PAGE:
Parents and mental health experts are increasingly concerned about the rise in youth suicide and worry a spike in deaths could come this year from social isolation due to the COVID-19 pandemic — even though youth suicide numbers are so far lower than in 2019.
Mental health and addiction care providers describe increasing calls for help to combat despair triggered by ongoing economic, social, environmental and political crises.
As many as 75,000 people will die during the pandemic from drug or alcohol misuse and suicide — collectively known as deaths of despair — according to new research released by Well Being Trust and the Robert Graham Center for Policy Studies in Family Medicine and Primary Care.
But preliminary data from the Georgia Bureau of Investigation’s Child Fatality Review Unit show a significant drop in the number of completed youth suicides this year from 59 deaths in 2019 to 24 through Dec. 4.
That number may change as the teams continue to review and submit the cases, GBI Agent Anita Ivy said, noting the data are encouraging.
“The reason could be as simple as a lack of access to means and constant or increased supervision due to the pandemic,” said Gaan Akers, the clinical education manager for Hillside, a mental health nonprofit that works with children and adolescents with a residential facility in Atlanta and outpatient programs in Macon and Savannah.
“Our phones never stop ringing,” Akers said. “We work with kids who are really struggling. Most of the kids, by the time they get into residential treatment, have had multiple (suicide) attempts.”
While the number of completed youth suicides in Georgia is down so far for 2020, suicide has been on the rise nationally for the last two decades.
For Georgians between ages 10 and 17, the rate has been 1.8 times higher for the last five years compared to the prior five-year period.
There were four reported suicide deaths for children less than 10 years old across the 10-year period, according to the GBI.
Akers described what is happening in terms of sustained society grief as ambiguous loss.
“Because while some people might have actual grief, (such as) loss from losing loved ones to illness or not being able to go to funerals and grieve in the normal ways, there are also other things that we’ve lost that we might not have thought of as loss.” Akers said.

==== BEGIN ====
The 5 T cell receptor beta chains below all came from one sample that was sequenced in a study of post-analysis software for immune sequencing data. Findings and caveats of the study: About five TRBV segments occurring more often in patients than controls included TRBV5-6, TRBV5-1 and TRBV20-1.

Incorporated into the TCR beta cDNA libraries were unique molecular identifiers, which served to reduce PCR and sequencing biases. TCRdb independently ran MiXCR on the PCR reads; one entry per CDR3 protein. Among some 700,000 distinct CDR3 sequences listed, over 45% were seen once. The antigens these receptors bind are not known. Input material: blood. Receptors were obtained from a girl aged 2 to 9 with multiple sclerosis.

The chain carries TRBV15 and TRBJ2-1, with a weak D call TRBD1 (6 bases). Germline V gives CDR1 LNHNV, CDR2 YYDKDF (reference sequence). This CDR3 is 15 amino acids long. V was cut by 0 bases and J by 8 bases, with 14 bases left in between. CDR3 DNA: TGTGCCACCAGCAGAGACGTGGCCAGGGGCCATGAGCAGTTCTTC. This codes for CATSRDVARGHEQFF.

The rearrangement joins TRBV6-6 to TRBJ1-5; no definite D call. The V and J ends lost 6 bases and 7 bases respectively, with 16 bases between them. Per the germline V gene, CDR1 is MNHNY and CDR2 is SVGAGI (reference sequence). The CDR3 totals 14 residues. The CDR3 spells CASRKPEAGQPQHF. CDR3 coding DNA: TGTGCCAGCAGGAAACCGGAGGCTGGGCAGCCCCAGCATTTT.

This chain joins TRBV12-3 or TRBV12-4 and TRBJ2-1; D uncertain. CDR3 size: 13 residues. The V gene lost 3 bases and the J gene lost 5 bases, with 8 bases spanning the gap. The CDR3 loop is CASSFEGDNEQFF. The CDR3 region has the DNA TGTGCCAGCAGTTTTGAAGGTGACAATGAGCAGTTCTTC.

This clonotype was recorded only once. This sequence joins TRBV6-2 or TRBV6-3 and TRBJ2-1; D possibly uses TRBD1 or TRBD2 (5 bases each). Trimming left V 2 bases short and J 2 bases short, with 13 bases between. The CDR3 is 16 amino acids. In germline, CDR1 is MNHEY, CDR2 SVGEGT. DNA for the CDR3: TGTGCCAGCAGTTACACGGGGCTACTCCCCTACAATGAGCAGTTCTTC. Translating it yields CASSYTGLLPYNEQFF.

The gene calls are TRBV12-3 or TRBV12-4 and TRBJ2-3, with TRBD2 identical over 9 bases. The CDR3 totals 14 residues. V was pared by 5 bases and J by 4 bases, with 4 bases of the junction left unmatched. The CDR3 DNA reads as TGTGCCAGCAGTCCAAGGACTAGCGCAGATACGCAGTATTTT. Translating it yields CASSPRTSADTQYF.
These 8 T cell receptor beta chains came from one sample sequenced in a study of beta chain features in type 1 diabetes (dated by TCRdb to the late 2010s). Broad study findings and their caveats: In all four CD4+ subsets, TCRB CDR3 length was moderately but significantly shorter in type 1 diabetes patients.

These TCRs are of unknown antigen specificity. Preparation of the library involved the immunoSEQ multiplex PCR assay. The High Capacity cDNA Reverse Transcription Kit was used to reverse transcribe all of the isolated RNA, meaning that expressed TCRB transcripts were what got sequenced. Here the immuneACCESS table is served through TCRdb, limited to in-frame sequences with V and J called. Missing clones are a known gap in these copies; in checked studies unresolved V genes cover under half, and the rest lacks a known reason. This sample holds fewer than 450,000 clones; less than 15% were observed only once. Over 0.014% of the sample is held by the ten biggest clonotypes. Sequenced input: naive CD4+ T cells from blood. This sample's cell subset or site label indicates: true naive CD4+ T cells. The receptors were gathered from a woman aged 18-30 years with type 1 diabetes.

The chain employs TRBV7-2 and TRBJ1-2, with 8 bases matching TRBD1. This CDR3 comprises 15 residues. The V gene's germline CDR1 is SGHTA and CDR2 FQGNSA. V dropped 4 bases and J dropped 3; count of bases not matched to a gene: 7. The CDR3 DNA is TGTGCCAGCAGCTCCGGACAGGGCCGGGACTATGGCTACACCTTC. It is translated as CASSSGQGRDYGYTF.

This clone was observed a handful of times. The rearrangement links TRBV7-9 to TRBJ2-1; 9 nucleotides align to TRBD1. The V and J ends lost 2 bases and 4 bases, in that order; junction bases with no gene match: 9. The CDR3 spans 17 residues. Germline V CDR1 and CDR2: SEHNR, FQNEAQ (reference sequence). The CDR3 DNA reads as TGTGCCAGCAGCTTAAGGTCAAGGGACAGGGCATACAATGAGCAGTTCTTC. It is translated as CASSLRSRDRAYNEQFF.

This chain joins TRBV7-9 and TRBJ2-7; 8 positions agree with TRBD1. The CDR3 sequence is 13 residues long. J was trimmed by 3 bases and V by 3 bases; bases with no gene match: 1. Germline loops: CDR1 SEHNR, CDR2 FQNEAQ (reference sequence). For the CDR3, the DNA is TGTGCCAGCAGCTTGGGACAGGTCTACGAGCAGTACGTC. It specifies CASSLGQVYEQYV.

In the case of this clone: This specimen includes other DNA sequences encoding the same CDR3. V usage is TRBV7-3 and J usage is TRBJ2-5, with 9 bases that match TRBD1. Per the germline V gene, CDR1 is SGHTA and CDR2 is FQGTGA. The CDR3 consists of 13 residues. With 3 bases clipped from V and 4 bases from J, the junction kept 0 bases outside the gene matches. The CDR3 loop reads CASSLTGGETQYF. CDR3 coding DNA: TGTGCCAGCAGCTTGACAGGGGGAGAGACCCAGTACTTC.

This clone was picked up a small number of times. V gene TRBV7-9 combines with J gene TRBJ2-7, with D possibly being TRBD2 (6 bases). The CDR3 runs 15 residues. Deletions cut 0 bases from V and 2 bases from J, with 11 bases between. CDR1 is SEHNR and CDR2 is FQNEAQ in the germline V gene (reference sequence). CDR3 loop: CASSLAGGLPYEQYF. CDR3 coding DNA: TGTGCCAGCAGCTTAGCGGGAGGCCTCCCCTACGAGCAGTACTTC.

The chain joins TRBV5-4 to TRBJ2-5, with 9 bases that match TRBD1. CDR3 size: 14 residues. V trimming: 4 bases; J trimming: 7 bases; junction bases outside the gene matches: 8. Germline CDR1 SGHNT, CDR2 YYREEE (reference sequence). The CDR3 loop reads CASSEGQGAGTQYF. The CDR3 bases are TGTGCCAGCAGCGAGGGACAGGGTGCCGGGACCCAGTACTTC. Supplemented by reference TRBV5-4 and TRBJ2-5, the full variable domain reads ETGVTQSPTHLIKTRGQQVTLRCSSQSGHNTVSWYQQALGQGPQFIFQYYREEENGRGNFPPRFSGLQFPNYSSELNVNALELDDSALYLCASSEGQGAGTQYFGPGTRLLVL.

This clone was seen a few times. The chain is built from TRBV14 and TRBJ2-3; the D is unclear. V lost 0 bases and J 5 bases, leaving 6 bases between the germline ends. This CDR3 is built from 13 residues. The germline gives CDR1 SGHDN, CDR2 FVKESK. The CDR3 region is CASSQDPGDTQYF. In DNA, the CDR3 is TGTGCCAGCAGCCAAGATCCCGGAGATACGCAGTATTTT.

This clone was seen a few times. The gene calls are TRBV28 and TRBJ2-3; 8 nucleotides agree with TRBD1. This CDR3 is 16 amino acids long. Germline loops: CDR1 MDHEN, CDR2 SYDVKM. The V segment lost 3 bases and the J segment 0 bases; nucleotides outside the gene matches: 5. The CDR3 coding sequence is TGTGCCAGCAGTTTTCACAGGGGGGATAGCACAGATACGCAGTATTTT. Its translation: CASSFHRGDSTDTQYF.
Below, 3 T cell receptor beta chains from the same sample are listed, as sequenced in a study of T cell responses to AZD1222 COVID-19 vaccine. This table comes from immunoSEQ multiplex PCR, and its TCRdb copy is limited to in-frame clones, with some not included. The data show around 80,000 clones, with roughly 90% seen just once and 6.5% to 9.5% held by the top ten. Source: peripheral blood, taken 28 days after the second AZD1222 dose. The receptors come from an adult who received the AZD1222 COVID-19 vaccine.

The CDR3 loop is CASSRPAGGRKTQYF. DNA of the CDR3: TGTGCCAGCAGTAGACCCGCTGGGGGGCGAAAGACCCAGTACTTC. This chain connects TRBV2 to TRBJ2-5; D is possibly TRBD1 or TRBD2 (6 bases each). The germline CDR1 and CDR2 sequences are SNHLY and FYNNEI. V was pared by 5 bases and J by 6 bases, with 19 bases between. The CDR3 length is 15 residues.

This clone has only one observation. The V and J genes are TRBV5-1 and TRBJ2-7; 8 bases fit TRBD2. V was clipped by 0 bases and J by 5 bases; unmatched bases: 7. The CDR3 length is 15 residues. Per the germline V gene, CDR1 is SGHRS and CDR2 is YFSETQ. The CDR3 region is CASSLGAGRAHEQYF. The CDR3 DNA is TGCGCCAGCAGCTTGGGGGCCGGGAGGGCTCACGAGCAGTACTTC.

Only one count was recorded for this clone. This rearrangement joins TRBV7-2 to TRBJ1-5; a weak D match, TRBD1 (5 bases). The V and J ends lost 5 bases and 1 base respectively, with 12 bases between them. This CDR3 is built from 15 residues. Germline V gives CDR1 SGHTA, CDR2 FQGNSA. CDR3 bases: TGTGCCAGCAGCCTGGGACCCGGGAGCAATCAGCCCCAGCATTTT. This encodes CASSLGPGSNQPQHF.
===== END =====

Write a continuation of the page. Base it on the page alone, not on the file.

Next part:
Earlier in the pandemic, many teenagers lost the ability to celebrate graduation and other milestones. At the same time, places and activities people turn to cope such as gymnasiums, religious facilities and sports closed or were paused.
Most people went into the lockdown in early spring expecting a two-month shutdown they could power through and be OK, Akers said, but then the pandemic didn’t end.
Schools shut down in March shortly after the first Georgian died of COVID-19, and now the state is seeing more that 4,300 new cases of the virus in a single day.
Minor children don’t have an option to avoid stressed-out parents.
“Even though they may not talk about it, kids perceive those things and they may not have words to put to it,” Akers said. “And so they’re having a hard time kind of processing some of those difficulties that they’re seeing that the parents are having as well.”
SharynCarroll Morton has a 7-year-old son who is dyslexic and has attention-deficit/hyperactivity disorder or ADHD, and this pandemic has been hard on him as an only child.
The Mortons moved to the Atlanta area so Logan could attend The Schenck School, which specializes in students with dyslexia.
Then, in March, everything shut down. Over the summer, Morton said Logan declined, becoming more unmotivated and experiencing separation anxiety.
“He then became very clingy to me and it was like, if I left the house, ‘Mom, are you definitely coming back?’ Morton said. “He would hug and kiss me and smooch me. Then he started crawling into our bed at night.”
Wendy Boer has four children ranging in age from a 10-year-old fifth-grader to a 16-year-old sophomore, who has been hardest hit by the pandemic because she is socially motivated.
“Her motivation to do well in school is driven by seeing her friends, participating in clubs and sports,” Boer said. “This pandemic has really affected her as she has felt very isolated and (she feels) that there’s no reason to do well in school.”
While completely normal and expected, those feelings can lead to what Akers called passive suicidal ideation.
“What that (passive suicidal ideation) looks like, and this is helpful for parents or loved ones or anybody to know, is that thought of ‘I wish I weren’t alive. The world would be better off without me. I wish I would just not wake up in the morning,'” Akers said.
They may not have any intent on harming themselves and they may not have any plans, but that’s a really important red flag because one can go from passive suicidal thoughts into gestures and action, Akers said.
Once parents notice signs of depression or suicidal behavior, they need to acknowledge it, Akers said, and make sure that they don’t have any means to carry out any kind of plan.
“That’s one of the ways in which we prevent suicide,” she said, “because when a person is depressed, having to go through a lot of effort to kill themselves is really hard.”
Individuals in need of crisis management, who exhibit signs of suicide, or identify signs of suicide in others, can call the Georgia Crisis and Access Line (GCAL) at 1-800-715-4225. All calls are free and confidential. Alternatively, please visit www.mygcal.com for assistance.
The national suicide prevention hotline number is 800-273-8255.
This story available through a news partnership with GA Today at Georgia Public Broadcasting.
<img src=”http://www.gpb.org/newsRepublishPixel.php?dp=%2Fnews%2F2020%2F12%2F14%2Fthe-impact-of-covid-19-on-youth-suicide-rates-in-georgia” width=”1″ height=”1″ />